Since that time, I’ve organized much of my life and work around the insight that real change comes when we engage consciously with our own mental processes. Along the way, I’ve become aware of the importance of what I call resourcing, which works on awakening in people their capacity for critical thinking and agency with regard to growing and expressing their personal potential.

Resourcing is not mentoring or coaching, both of which assume some kind of superior knowledge. Resourcing is not telling people what to do or guiding them into a better pattern of behavior or performance. Resourcing assumes that the potential to know lies within the individual and that what is needed is to awaken their thirst and discipline to find knowledge within themselves.

If I’m not mistaken, what I think she’s referring to here is an innate sense of wisdom. It’s weird and hard to describe but I think I understand what she’s getting at because in looking back upon my life tonight, I keep seeing these moments, like even in the mid 1990s when I was only 30 years old, where I was doing things intuitively in the online communities I was creating that I wouldn’t fully understand logically until a decade later when I was researching organizational development. Like I just trusted myself and my intuition guided me (although being in a playful space helped a lot).

If I’m also not mistaken, this definition sounds very familiar to triple-loop learning (i.e. “Triple Loop Learning gets to the core of things: our purpose, the values that guide us, and so on”) which I’ll check my research on it again later.

All said and done though, I’m not too sure PKM fans would take kindly to her work. They’d probably disbelieve it outright.

In terms of myself, I definitely want to go deeper down this rabbit hole.

Personal Knowledge Management

A Lateral Reading Technique for Deeper Understanding

In reading the book Indirect Work by Carol Sanford, I’m finding I‘m having to reread prolifically to ensure I’m correctly understanding what she’s communicating. It’s not that she’s using difficult words but rather the meaning of her words are deeper than what I’ve experienced before.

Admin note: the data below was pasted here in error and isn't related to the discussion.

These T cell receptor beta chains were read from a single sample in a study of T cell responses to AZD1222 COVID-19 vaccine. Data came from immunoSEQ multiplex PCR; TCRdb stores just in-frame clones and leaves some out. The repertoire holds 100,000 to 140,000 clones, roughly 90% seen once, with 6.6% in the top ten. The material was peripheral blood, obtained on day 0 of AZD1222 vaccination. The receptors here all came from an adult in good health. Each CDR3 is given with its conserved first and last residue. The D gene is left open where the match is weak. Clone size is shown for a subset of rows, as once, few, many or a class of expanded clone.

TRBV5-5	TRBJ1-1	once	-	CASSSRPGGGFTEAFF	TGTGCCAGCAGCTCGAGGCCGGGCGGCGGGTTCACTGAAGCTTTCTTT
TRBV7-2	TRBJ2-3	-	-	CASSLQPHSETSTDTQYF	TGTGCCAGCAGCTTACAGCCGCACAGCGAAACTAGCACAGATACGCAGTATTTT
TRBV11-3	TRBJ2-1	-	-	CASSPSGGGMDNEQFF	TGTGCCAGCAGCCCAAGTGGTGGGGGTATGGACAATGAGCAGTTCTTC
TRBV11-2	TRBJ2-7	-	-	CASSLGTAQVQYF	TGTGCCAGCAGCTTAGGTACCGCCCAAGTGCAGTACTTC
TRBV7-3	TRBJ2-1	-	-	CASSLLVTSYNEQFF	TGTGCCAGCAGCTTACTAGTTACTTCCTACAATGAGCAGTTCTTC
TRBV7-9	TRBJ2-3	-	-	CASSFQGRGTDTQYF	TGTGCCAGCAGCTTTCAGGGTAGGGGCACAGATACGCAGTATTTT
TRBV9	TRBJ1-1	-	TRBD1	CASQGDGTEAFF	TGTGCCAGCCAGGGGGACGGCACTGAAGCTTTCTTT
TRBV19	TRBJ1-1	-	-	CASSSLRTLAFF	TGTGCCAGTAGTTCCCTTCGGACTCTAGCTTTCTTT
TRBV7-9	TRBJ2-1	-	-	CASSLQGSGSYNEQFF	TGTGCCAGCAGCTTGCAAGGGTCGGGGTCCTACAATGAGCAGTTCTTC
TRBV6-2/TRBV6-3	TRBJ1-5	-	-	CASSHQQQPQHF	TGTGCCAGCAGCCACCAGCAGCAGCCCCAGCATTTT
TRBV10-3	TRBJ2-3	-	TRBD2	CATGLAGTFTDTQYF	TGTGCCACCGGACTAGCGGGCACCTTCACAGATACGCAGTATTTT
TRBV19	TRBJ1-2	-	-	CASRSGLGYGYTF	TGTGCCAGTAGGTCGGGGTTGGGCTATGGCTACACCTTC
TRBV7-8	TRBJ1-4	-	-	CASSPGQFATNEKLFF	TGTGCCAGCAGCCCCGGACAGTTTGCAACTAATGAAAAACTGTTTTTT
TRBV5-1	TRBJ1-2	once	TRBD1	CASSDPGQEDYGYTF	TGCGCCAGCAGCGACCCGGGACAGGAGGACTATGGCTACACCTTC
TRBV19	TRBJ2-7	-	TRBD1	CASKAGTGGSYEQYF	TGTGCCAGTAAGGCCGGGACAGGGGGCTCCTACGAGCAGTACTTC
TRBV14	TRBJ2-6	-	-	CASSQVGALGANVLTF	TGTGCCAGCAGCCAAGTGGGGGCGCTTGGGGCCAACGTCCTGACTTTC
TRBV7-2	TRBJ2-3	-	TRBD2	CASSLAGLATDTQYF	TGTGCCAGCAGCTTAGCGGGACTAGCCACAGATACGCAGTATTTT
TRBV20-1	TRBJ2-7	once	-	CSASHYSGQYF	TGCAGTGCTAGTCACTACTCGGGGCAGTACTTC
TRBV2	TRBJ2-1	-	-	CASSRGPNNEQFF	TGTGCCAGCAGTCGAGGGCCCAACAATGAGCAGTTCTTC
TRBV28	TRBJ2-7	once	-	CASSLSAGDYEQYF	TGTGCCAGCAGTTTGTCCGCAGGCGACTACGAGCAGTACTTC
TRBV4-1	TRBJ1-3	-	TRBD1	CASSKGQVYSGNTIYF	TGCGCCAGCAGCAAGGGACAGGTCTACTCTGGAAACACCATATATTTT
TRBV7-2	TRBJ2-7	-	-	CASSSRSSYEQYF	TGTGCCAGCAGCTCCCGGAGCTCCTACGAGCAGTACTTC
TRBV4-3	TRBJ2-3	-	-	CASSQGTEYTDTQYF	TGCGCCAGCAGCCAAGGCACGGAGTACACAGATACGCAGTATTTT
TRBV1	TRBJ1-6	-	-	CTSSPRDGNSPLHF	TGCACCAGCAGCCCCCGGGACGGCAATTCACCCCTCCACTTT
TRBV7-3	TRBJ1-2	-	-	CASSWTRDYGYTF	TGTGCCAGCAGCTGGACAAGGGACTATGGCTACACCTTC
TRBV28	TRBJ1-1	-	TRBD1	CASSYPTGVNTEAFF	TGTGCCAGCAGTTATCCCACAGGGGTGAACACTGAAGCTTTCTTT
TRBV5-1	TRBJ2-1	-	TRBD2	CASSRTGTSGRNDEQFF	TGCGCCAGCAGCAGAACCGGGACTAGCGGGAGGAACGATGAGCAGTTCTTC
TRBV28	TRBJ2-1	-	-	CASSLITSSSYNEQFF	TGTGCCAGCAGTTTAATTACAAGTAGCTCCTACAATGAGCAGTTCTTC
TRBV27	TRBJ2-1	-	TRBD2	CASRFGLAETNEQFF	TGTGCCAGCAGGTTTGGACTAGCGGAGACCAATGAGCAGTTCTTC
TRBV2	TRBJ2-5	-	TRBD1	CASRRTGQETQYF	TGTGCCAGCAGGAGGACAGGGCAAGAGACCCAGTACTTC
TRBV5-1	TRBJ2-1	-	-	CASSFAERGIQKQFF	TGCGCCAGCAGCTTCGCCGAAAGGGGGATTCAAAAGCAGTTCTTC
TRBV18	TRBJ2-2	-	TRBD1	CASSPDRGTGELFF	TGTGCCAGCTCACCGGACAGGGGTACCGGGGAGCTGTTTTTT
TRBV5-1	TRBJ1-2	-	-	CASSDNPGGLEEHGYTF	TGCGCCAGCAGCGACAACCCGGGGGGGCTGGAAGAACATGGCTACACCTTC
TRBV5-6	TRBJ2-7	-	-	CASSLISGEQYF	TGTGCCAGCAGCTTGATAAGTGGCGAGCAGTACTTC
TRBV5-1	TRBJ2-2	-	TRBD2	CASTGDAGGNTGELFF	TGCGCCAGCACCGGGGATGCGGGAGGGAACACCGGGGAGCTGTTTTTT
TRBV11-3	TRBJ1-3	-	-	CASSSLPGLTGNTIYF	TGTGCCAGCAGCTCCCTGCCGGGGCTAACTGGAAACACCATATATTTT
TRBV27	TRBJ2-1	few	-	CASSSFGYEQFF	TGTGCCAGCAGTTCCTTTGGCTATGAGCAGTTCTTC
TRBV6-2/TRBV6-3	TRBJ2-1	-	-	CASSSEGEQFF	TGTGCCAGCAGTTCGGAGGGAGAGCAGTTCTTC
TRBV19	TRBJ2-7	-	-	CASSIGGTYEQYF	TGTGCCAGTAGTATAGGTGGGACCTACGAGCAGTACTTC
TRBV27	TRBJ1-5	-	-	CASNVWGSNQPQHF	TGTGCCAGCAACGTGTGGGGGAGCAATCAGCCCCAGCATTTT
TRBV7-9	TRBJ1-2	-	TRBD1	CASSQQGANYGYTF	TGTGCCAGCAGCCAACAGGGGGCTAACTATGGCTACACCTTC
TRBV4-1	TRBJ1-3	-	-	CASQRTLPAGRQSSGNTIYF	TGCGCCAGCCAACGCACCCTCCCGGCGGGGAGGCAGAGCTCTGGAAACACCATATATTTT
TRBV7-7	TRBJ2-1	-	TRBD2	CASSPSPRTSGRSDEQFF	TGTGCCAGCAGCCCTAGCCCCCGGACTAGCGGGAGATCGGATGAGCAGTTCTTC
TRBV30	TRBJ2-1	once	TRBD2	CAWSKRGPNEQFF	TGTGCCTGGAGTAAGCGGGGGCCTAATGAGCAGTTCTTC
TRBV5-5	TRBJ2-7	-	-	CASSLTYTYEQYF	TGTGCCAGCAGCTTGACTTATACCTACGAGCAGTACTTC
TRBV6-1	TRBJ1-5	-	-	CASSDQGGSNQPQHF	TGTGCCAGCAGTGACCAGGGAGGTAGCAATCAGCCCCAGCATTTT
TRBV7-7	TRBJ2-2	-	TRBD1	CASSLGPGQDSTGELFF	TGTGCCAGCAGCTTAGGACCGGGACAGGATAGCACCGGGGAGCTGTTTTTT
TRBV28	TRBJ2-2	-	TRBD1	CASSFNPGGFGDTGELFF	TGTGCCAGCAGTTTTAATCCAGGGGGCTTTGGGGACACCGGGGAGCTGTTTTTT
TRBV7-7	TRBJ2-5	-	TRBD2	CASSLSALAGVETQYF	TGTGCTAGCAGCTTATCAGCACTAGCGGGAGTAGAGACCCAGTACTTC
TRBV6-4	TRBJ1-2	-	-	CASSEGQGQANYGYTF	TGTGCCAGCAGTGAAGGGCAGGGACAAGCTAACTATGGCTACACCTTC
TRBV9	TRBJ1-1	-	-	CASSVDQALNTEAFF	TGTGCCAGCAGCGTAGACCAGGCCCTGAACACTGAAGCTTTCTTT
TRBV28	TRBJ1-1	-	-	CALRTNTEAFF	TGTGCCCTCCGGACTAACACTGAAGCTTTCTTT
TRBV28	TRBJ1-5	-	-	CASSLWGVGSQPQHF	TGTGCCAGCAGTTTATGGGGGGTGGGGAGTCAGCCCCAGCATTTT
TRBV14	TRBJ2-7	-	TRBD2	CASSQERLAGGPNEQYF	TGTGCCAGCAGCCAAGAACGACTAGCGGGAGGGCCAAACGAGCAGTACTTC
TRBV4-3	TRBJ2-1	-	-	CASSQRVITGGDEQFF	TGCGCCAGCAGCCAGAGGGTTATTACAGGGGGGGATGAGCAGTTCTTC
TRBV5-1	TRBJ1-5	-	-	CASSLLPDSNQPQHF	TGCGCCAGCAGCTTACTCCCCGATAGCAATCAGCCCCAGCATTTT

To get around this and to ensure I’m understanding what she’s saying (rather than just assuming I’m understanding), I’m resorting to what I’m calling lateral reading. Basically I’ve already read the book from front to back but now what I’m doing is searching keywords in Kindle, thus letting me get a focused, quick sweep of a keyword from different perspectives throughout the book to help me grasp it better.

For example, tonight I searched the keyword “capability” to ensure I got a deeper understanding of it. Then while searching that, I noticed another keyword of “knowledge” and searched that to ensure I was understanding her correctly with it as well.

All said and done, it’s definitely giving me a deeper understanding of what I’ve already read by helping me to look at the content from a different approach.

Vertical Development

What Is a Development Community?

We’re living within a world today where everyone is using the same words but with different meanings behind them. In a sense, it’s like a modern day Tower of Babel but one in which the confusion isn’t immediately apparent until a conflict reveals the true differences of meaning behind the words we use. One obvious example of this is the word “leadership” which can be interpreted in many different ways now, especially as we step into The Future of Work.